And - the budget surplus itself is largely devoted to student loans, the Cullen Superannuation Fund, and forecast capital expenditures in health. When National wants to chop one of those in order to fund tax cuts but not cut services, let us know.

Anonymous said...

Too Right - to start with your moral agenda, there is very little connection between 'hard work' and human virtue on the one hand, and income levels on the other.
People on $30 000 work just as hard as those on $60 000 - it's just market rationality that determines how much they are paid. And they probably have a harder life generally. Sorry to burst the right-wing we're-better-than-the-rest-because-we-earn-the-best bubble, but true.

Working for Families compensates for the inadequacy of mainstream incomes paid by employers as far as families are concerned. That's how it helps people improve their lot - by taking that worker you refer to up to a total income of near $52 000 in the first place. It's a huge help. Take the amount received via Working for Families and spread it to include the number of years they are on $52 000 if you like, to get a more accurate picture.

Dependency is a myth and you've got a grim and inaccurate outlook on what motivates people. People will continue to take opportunities to earn more, and they'll take them not out of financial calculations alone - people aren't like that. The major boost to family incomes is usually a second income, which would take your family way clear of those marginal tax rates you've selected. Second incomes are started up for money but also because the second income earner wants to add a different aspect to their life after some years of child rearing, for instance.

And if dependency is such a problem, why is it that Working for Families still leaves our family assistance programme not quite as generous as those in the UK, Australia, Canada and - the great land of incentive and independence - the United States!?

And - the budget surplus itself is largely devoted to student loans, the Cullen Superannuation Fund, and forecast capital expenditures in health. When National wants to chop one of those in order to fund tax cuts but not cut services, let us know.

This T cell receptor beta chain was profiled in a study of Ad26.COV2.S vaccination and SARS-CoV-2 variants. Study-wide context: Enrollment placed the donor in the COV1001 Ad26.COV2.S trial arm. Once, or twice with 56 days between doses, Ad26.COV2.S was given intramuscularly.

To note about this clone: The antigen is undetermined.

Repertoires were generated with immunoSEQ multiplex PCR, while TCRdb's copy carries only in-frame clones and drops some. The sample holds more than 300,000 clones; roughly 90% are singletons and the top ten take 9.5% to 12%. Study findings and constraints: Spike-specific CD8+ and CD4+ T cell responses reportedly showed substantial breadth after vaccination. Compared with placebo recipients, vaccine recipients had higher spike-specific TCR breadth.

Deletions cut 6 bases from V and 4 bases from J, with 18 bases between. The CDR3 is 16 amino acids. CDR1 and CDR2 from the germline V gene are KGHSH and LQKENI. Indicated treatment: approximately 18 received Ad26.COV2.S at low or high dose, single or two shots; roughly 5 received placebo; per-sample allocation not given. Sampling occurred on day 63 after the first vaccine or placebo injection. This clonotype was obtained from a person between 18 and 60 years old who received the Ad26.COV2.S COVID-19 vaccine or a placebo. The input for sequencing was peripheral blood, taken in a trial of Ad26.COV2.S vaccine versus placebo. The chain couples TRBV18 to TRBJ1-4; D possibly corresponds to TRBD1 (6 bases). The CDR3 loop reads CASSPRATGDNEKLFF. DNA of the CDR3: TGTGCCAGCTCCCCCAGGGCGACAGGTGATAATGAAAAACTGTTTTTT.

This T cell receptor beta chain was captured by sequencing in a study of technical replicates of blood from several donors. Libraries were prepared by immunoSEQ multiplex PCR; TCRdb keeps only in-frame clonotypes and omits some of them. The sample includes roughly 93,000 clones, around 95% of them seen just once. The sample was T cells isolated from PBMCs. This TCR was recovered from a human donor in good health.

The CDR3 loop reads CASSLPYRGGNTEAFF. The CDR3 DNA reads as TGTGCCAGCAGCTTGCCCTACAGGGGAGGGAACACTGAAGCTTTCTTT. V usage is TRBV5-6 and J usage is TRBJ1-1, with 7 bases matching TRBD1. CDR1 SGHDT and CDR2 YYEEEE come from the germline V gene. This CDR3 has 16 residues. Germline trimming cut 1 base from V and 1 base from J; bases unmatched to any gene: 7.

michael wood said...

Too Right - I had assumed from your own tagline that you are on the political right, and would therfore understand monetarist economics.

In monetarist systems, like ours or the USA's, an independent central bank uses the mechanism of interest rates (through the official cash rate) to curb excessive domestic demand when this threatens to push up price inflation.

Are you saying that several billion dollars worth of tax cuts would not be stimulatory in this way? If you are, then you are undermining one of the fundamental arguments put for tax cuts - that they stimulate demand and therefore growth!

Anonymous said...

http://cathyodgers.blogspot.com/2005/06/i-cant-hold-back-from-this-anymore.html

Ahahahahaaaa ... so true!

spooks said...

Working for families basically says -- if you have children, then it does not matter how hard or not hard you work, you will get roughly the same dollars. Two problems with going into semi-retirement by having children. First, what example is it to teach the very kids in the middle of it, that hard work doesn't pay off. Second, eventually the kids grow up, and coming out of semi-retirement at fifty-ish, is too late.

Anonymous said...

Spooks - this is absolute nonsense.
Tell any mother that the 'semi-retirement' as you call it of bringing up children is not hard work. What planet are you on?

spooks said...

Gladly. If you think that bringing up a couple of kids is hard work, than you (a) are totally blinded by the fact that your head is firmly rammed up the bum of political correctness, or (b) you have never actually experienced hard work.

Anonymous said...

Truly hopeless, spooks!